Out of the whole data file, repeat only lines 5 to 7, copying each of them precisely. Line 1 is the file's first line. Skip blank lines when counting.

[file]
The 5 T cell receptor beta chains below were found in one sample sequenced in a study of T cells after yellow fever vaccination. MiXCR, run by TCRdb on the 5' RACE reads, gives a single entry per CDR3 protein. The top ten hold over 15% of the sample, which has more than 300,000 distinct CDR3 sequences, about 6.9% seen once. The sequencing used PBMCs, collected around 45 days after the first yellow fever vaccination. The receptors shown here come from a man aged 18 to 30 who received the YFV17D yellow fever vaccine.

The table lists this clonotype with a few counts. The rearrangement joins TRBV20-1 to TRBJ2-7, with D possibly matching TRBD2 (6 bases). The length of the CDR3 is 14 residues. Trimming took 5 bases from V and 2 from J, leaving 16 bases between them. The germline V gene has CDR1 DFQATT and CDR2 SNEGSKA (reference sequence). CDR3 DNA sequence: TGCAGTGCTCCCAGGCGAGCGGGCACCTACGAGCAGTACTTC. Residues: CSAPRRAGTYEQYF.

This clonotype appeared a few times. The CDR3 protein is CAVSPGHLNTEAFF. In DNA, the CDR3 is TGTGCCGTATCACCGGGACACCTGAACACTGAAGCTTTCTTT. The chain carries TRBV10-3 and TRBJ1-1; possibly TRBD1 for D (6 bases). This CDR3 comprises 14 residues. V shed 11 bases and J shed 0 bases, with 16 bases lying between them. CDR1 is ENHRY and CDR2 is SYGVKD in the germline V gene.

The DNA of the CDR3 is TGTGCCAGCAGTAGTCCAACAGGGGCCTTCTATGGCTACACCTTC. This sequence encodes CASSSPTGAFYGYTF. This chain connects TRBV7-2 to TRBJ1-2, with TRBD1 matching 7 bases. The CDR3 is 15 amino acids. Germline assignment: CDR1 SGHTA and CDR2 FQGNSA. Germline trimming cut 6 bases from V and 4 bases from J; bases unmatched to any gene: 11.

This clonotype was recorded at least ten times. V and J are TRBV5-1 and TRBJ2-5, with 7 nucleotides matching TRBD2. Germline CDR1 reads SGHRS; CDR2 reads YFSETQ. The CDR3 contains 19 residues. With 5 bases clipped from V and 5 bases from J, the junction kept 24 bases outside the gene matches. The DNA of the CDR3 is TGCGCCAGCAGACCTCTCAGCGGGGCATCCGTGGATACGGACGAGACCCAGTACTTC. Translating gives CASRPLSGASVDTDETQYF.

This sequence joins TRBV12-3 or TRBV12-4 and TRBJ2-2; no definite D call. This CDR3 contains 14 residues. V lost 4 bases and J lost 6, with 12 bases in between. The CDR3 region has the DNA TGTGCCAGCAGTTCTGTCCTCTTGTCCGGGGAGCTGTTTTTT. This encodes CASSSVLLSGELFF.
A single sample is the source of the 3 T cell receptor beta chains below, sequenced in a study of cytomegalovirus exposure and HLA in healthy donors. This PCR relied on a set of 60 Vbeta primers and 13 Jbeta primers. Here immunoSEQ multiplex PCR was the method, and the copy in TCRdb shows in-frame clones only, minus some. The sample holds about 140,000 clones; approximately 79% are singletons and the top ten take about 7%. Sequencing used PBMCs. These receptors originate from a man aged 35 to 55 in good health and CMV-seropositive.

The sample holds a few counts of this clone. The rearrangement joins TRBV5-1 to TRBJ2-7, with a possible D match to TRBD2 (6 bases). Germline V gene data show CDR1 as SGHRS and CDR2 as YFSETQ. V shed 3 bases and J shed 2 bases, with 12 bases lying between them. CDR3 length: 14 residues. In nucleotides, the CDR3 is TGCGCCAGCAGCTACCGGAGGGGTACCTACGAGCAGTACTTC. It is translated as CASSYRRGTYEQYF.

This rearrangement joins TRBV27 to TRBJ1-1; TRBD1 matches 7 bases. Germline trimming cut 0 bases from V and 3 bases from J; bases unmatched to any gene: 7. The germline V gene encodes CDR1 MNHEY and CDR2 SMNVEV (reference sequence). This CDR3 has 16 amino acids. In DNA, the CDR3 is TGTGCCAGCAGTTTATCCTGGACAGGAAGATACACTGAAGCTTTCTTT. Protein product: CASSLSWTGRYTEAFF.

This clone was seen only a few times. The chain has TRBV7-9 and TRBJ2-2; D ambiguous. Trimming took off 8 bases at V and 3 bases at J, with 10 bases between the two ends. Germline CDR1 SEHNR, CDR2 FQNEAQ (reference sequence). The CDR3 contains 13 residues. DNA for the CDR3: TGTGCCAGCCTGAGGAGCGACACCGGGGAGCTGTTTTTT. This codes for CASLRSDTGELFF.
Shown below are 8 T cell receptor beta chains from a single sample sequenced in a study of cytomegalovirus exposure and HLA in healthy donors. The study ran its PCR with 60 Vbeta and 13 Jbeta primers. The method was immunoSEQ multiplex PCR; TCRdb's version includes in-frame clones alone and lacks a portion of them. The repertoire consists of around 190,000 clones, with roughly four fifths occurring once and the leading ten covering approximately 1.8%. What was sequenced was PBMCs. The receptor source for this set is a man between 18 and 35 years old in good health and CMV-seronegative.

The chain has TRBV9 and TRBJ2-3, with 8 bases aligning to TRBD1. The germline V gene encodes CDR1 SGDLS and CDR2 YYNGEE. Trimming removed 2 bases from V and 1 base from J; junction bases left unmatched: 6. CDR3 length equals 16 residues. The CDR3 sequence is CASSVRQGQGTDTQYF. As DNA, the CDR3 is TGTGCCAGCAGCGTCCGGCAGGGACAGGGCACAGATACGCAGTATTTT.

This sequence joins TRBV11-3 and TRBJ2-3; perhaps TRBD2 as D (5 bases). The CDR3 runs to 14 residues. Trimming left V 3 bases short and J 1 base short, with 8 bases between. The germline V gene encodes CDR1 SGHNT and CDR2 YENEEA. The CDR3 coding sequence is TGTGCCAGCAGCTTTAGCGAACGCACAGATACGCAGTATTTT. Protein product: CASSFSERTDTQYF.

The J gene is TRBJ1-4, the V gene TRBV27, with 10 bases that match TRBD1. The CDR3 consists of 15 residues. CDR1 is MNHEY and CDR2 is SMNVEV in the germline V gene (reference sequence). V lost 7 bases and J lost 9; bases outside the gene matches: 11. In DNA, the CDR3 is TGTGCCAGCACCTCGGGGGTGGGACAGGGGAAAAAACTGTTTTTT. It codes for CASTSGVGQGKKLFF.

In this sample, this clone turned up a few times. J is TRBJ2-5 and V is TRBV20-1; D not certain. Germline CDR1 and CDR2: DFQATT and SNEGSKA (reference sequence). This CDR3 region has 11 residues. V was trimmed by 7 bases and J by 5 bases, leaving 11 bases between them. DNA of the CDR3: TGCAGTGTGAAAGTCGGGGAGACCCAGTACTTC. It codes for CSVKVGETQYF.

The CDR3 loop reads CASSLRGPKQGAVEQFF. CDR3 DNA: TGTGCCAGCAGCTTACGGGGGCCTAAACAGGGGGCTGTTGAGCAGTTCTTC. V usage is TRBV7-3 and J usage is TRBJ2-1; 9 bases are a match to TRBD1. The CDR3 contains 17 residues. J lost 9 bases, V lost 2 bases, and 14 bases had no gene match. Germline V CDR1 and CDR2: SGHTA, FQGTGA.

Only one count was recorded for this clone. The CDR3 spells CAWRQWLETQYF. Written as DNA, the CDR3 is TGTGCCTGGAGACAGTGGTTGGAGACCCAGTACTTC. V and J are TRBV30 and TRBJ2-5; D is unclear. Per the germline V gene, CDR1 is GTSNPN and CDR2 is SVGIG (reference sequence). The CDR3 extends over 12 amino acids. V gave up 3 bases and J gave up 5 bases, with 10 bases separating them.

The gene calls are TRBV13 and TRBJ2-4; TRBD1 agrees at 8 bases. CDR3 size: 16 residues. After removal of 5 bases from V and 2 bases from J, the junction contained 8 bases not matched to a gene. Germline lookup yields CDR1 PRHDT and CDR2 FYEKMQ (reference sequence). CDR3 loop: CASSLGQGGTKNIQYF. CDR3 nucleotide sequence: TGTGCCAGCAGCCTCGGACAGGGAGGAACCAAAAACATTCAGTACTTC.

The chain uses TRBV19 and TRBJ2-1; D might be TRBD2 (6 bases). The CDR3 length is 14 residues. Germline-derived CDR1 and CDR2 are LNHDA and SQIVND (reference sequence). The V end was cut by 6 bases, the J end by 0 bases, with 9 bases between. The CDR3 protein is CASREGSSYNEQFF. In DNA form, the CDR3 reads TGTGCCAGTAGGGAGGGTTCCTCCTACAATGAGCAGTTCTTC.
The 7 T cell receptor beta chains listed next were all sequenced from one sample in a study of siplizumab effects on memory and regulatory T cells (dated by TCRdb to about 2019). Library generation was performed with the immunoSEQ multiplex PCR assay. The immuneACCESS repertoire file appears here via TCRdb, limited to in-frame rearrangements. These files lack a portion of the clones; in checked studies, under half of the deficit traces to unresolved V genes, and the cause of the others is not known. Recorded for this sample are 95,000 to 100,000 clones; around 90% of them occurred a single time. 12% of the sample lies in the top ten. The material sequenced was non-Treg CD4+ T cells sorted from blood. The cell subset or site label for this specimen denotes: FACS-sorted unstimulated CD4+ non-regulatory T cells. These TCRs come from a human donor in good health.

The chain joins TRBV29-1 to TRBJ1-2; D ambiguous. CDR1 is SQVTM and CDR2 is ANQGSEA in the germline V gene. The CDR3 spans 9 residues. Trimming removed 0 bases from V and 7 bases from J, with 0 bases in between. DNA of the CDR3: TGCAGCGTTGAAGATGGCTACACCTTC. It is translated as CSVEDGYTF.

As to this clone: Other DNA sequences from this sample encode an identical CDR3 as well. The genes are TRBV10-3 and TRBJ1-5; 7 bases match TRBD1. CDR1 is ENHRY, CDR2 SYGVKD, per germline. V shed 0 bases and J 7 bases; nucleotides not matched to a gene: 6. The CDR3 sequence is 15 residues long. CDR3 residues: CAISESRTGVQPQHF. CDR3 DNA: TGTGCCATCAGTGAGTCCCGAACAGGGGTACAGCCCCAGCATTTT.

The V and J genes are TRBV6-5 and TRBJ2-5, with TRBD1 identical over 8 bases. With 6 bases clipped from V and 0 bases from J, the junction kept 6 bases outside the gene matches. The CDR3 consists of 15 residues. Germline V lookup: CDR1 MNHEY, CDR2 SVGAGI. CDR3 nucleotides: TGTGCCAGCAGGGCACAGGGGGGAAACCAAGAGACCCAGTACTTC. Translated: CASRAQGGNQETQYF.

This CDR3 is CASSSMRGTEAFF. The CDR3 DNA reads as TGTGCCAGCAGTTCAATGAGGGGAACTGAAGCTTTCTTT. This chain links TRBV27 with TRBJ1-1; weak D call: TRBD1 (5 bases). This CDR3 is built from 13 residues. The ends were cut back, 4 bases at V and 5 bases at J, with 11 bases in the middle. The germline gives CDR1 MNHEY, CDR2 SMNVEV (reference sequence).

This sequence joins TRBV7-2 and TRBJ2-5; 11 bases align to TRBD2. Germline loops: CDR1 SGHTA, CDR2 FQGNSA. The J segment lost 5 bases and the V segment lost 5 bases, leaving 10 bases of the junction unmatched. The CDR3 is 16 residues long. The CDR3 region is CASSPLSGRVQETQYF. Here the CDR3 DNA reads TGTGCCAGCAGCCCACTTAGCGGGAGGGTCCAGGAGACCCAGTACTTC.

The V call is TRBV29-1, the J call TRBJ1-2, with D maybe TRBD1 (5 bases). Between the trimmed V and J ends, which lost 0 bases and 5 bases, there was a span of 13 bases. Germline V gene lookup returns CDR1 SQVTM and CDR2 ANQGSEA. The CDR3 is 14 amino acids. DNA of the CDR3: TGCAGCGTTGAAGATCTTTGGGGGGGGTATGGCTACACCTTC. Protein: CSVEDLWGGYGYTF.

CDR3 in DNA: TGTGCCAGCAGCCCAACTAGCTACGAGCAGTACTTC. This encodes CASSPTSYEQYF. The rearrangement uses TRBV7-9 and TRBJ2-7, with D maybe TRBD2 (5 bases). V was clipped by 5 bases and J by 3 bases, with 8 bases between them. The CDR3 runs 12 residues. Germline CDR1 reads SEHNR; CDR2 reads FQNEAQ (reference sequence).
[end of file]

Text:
This clonotype was recorded at least ten times. V and J are TRBV5-1 and TRBJ2-5, with 7 nucleotides matching TRBD2. Germline CDR1 reads SGHRS; CDR2 reads YFSETQ. The CDR3 contains 19 residues. With 5 bases clipped from V and 5 bases from J, the junction kept 24 bases outside the gene matches. The DNA of the CDR3 is TGCGCCAGCAGACCTCTCAGCGGGGCATCCGTGGATACGGACGAGACCCAGTACTTC. Translating gives CASRPLSGASVDTDETQYF.

This sequence joins TRBV12-3 or TRBV12-4 and TRBJ2-2; no definite D call. This CDR3 contains 14 residues. V lost 4 bases and J lost 6, with 12 bases in between. The CDR3 region has the DNA TGTGCCAGCAGTTCTGTCCTCTTGTCCGGGGAGCTGTTTTTT. This encodes CASSSVLLSGELFF.
A single sample is the source of the 3 T cell receptor beta chains below, sequenced in a study of cytomegalovirus exposure and HLA in healthy donors. This PCR relied on a set of 60 Vbeta primers and 13 Jbeta primers. Here immunoSEQ multiplex PCR was the method, and the copy in TCRdb shows in-frame clones only, minus some. The sample holds about 140,000 clones; approximately 79% are singletons and the top ten take about 7%. Sequencing used PBMCs. These receptors originate from a man aged 35 to 55 in good health and CMV-seropositive.